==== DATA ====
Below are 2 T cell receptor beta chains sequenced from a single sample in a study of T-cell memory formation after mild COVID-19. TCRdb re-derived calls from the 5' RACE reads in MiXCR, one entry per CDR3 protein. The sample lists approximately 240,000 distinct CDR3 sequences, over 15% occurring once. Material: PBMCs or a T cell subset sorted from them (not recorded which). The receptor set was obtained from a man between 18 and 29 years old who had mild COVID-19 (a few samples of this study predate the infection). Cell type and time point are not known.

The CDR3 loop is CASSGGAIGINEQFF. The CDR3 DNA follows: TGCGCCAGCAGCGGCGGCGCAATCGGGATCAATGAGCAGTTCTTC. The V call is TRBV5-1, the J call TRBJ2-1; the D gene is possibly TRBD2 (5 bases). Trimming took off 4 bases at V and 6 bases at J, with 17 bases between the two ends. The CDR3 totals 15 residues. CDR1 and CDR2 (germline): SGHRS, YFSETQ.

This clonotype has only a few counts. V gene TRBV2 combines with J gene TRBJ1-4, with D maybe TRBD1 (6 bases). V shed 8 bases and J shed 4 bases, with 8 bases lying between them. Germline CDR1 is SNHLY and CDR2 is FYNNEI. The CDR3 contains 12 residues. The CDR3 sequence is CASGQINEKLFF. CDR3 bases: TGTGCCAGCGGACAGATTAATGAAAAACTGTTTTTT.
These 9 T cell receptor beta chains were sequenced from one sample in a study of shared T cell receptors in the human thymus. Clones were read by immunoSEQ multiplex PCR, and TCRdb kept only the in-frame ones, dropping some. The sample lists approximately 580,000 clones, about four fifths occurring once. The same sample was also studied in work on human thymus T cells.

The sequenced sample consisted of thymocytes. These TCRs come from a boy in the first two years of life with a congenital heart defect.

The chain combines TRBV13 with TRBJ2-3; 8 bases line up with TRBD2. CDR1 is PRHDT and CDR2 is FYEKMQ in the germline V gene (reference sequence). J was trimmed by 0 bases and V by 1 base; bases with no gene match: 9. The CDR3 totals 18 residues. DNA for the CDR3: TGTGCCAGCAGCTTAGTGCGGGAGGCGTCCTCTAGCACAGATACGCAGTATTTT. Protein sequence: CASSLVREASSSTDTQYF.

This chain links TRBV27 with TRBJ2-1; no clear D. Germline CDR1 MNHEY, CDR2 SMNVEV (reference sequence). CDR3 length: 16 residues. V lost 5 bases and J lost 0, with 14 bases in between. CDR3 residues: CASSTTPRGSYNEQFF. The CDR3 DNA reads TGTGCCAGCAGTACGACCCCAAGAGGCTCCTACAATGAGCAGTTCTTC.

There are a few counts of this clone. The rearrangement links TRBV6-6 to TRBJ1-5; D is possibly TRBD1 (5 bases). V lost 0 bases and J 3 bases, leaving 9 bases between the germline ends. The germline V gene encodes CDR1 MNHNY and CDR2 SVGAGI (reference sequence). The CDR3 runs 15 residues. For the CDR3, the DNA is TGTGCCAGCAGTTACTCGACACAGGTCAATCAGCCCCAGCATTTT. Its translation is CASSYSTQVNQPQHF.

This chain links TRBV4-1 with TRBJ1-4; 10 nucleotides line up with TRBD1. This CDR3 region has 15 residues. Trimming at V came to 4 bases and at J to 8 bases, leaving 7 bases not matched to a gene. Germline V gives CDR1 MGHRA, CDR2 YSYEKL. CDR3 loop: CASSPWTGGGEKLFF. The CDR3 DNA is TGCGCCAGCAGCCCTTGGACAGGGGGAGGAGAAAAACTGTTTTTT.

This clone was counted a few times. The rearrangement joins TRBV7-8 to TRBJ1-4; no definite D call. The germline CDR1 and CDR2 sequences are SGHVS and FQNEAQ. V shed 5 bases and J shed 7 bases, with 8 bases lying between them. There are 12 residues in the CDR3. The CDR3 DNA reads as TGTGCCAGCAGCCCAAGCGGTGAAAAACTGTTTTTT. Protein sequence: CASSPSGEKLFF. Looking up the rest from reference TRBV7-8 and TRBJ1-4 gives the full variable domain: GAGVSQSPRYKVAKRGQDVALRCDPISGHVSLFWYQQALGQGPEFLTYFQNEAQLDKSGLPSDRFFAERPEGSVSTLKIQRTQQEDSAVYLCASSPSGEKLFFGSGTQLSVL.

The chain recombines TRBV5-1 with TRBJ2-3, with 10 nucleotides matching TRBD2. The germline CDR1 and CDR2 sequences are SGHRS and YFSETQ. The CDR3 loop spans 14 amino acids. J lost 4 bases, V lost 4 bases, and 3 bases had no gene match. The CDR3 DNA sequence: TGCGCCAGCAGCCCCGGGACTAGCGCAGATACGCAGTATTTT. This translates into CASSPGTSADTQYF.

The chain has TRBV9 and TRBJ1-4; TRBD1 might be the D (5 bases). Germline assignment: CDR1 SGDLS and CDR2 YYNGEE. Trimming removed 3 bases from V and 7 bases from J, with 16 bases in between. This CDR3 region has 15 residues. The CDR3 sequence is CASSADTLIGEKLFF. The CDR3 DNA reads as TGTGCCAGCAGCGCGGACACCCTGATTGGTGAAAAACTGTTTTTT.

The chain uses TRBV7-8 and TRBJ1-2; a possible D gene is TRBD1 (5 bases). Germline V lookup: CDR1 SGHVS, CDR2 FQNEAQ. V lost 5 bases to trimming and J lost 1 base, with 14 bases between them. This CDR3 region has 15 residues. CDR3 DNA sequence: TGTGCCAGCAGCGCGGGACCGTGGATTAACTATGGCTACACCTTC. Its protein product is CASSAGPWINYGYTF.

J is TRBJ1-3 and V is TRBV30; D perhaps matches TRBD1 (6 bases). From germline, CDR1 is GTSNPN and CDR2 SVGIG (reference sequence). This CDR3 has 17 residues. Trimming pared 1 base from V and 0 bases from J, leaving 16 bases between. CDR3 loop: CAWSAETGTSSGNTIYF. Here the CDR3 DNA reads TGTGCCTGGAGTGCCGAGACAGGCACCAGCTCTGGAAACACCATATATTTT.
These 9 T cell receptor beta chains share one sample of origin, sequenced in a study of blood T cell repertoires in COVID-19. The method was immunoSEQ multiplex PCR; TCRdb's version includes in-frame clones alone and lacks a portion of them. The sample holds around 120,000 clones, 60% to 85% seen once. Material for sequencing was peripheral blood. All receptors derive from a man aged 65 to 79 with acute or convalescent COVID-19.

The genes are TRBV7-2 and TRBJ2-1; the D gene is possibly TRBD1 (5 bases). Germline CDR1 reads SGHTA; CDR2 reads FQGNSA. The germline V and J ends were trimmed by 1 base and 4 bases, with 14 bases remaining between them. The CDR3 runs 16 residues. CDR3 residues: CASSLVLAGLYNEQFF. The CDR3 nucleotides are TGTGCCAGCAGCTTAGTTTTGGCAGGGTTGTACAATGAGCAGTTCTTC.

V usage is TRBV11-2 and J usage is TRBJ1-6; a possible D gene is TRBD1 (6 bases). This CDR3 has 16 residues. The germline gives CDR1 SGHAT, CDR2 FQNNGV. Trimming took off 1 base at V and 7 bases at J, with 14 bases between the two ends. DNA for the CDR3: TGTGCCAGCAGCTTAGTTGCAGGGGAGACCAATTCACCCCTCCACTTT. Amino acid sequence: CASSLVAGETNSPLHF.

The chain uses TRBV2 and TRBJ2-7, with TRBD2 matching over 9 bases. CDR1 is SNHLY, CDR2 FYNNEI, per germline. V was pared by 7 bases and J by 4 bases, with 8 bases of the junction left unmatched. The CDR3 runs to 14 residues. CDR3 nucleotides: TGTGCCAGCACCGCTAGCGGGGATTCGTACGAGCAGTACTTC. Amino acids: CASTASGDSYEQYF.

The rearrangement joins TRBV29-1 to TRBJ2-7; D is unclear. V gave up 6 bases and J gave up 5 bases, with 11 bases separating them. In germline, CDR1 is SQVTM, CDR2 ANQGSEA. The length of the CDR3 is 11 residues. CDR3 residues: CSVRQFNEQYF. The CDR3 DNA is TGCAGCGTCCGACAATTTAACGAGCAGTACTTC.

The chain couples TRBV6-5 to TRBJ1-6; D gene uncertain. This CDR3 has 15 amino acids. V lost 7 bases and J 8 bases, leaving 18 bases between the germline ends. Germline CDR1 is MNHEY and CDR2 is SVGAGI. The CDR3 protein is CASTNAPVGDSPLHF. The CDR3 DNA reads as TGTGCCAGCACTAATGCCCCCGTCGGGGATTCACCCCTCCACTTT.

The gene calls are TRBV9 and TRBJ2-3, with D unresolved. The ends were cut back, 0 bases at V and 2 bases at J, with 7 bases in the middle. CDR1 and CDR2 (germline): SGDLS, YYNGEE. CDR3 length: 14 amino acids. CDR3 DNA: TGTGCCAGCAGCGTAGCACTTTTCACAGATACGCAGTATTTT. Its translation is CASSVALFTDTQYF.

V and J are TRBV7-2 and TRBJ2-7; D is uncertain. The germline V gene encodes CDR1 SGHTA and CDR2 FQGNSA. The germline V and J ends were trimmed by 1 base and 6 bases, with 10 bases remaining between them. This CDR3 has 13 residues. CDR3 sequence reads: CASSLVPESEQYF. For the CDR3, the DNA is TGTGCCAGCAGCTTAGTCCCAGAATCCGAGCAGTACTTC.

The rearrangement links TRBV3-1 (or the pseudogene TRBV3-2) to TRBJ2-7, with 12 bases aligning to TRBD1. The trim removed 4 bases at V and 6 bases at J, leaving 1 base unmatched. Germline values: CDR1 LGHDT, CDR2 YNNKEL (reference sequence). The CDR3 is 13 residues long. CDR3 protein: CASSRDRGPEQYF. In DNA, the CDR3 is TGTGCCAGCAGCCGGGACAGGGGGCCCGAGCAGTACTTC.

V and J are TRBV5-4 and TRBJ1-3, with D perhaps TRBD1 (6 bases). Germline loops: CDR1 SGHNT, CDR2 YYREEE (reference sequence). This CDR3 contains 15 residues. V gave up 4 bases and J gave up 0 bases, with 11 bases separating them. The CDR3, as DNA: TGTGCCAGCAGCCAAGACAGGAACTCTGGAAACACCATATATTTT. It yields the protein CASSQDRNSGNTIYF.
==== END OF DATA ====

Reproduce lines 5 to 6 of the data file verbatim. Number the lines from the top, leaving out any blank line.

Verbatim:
The sequenced sample consisted of thymocytes. These TCRs come from a boy in the first two years of life with a congenital heart defect.

The chain combines TRBV13 with TRBJ2-3; 8 bases line up with TRBD2. CDR1 is PRHDT and CDR2 is FYEKMQ in the germline V gene (reference sequence). J was trimmed by 0 bases and V by 1 base; bases with no gene match: 9. The CDR3 totals 18 residues. DNA for the CDR3: TGTGCCAGCAGCTTAGTGCGGGAGGCGTCCTCTAGCACAGATACGCAGTATTTT. Protein sequence: CASSLVREASSSTDTQYF.